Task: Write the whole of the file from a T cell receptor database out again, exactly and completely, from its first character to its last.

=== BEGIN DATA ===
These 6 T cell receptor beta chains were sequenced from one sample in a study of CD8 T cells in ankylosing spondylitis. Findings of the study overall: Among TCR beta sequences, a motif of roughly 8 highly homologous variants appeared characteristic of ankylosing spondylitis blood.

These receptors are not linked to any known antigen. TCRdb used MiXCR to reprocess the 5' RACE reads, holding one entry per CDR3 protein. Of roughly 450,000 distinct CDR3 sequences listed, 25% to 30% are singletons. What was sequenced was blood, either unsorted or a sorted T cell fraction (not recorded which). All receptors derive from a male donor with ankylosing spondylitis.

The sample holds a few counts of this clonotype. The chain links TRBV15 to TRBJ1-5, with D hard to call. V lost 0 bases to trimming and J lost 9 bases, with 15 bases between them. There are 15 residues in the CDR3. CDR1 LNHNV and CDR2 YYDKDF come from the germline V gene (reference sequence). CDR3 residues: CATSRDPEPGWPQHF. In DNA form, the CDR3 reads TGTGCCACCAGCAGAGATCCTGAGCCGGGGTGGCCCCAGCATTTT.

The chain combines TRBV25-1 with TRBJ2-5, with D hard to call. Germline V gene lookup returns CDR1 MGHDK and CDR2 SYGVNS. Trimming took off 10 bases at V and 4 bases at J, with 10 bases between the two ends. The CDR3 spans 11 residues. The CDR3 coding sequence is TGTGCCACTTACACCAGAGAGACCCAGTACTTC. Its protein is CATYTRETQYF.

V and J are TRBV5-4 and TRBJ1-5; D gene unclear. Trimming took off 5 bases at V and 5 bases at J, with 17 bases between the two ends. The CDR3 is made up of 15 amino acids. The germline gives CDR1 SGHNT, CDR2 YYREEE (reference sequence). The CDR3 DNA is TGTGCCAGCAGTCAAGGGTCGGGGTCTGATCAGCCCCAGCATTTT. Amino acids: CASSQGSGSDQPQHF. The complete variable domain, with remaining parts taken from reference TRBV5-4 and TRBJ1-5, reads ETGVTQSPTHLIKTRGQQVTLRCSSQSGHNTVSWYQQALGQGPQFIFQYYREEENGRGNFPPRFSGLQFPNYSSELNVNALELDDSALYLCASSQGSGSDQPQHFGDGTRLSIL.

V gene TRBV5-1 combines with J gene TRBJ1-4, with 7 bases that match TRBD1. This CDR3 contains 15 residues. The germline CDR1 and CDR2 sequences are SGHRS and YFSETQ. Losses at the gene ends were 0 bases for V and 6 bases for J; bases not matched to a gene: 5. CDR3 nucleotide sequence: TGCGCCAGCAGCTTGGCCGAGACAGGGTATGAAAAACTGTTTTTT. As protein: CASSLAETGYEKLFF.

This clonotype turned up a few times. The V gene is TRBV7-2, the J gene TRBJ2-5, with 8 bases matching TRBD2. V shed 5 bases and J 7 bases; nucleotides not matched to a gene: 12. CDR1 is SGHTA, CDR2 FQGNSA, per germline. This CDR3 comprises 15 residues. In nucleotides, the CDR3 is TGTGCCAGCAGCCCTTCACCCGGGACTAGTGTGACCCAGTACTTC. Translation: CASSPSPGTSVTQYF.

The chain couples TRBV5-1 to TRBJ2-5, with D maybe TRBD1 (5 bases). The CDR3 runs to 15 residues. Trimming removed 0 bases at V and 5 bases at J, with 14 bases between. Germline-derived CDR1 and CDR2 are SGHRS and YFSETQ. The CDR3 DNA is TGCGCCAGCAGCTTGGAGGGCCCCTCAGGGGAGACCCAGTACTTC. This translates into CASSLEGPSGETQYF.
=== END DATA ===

These 6 T cell receptor beta chains were sequenced from one sample in a study of CD8 T cells in ankylosing spondylitis. Findings of the study overall: Among TCR beta sequences, a motif of roughly 8 highly homologous variants appeared characteristic of ankylosing spondylitis blood.

These receptors are not linked to any known antigen. TCRdb used MiXCR to reprocess the 5' RACE reads, holding one entry per CDR3 protein. Of roughly 450,000 distinct CDR3 sequences listed, 25% to 30% are singletons. What was sequenced was blood, either unsorted or a sorted T cell fraction (not recorded which). All receptors derive from a male donor with ankylosing spondylitis.

The sample holds a few counts of this clonotype. The chain links TRBV15 to TRBJ1-5, with D hard to call. V lost 0 bases to trimming and J lost 9 bases, with 15 bases between them. There are 15 residues in the CDR3. CDR1 LNHNV and CDR2 YYDKDF come from the germline V gene (reference sequence). CDR3 residues: CATSRDPEPGWPQHF. In DNA form, the CDR3 reads TGTGCCACCAGCAGAGATCCTGAGCCGGGGTGGCCCCAGCATTTT.

The chain combines TRBV25-1 with TRBJ2-5, with D hard to call. Germline V gene lookup returns CDR1 MGHDK and CDR2 SYGVNS. Trimming took off 10 bases at V and 4 bases at J, with 10 bases between the two ends. The CDR3 spans 11 residues. The CDR3 coding sequence is TGTGCCACTTACACCAGAGAGACCCAGTACTTC. Its protein is CATYTRETQYF.

V and J are TRBV5-4 and TRBJ1-5; D gene unclear. Trimming took off 5 bases at V and 5 bases at J, with 17 bases between the two ends. The CDR3 is made up of 15 amino acids. The germline gives CDR1 SGHNT, CDR2 YYREEE (reference sequence). The CDR3 DNA is TGTGCCAGCAGTCAAGGGTCGGGGTCTGATCAGCCCCAGCATTTT. Amino acids: CASSQGSGSDQPQHF. The complete variable domain, with remaining parts taken from reference TRBV5-4 and TRBJ1-5, reads ETGVTQSPTHLIKTRGQQVTLRCSSQSGHNTVSWYQQALGQGPQFIFQYYREEENGRGNFPPRFSGLQFPNYSSELNVNALELDDSALYLCASSQGSGSDQPQHFGDGTRLSIL.

V gene TRBV5-1 combines with J gene TRBJ1-4, with 7 bases that match TRBD1. This CDR3 contains 15 residues. The germline CDR1 and CDR2 sequences are SGHRS and YFSETQ. Losses at the gene ends were 0 bases for V and 6 bases for J; bases not matched to a gene: 5. CDR3 nucleotide sequence: TGCGCCAGCAGCTTGGCCGAGACAGGGTATGAAAAACTGTTTTTT. As protein: CASSLAETGYEKLFF.

This clonotype turned up a few times. The V gene is TRBV7-2, the J gene TRBJ2-5, with 8 bases matching TRBD2. V shed 5 bases and J 7 bases; nucleotides not matched to a gene: 12. CDR1 is SGHTA, CDR2 FQGNSA, per germline. This CDR3 comprises 15 residues. In nucleotides, the CDR3 is TGTGCCAGCAGCCCTTCACCCGGGACTAGTGTGACCCAGTACTTC. Translation: CASSPSPGTSVTQYF.

The chain couples TRBV5-1 to TRBJ2-5, with D maybe TRBD1 (5 bases). The CDR3 runs to 15 residues. Trimming removed 0 bases at V and 5 bases at J, with 14 bases between. Germline-derived CDR1 and CDR2 are SGHRS and YFSETQ. The CDR3 DNA is TGCGCCAGCAGCTTGGAGGGCCCCTCAGGGGAGACCCAGTACTTC. This translates into CASSLEGPSGETQYF.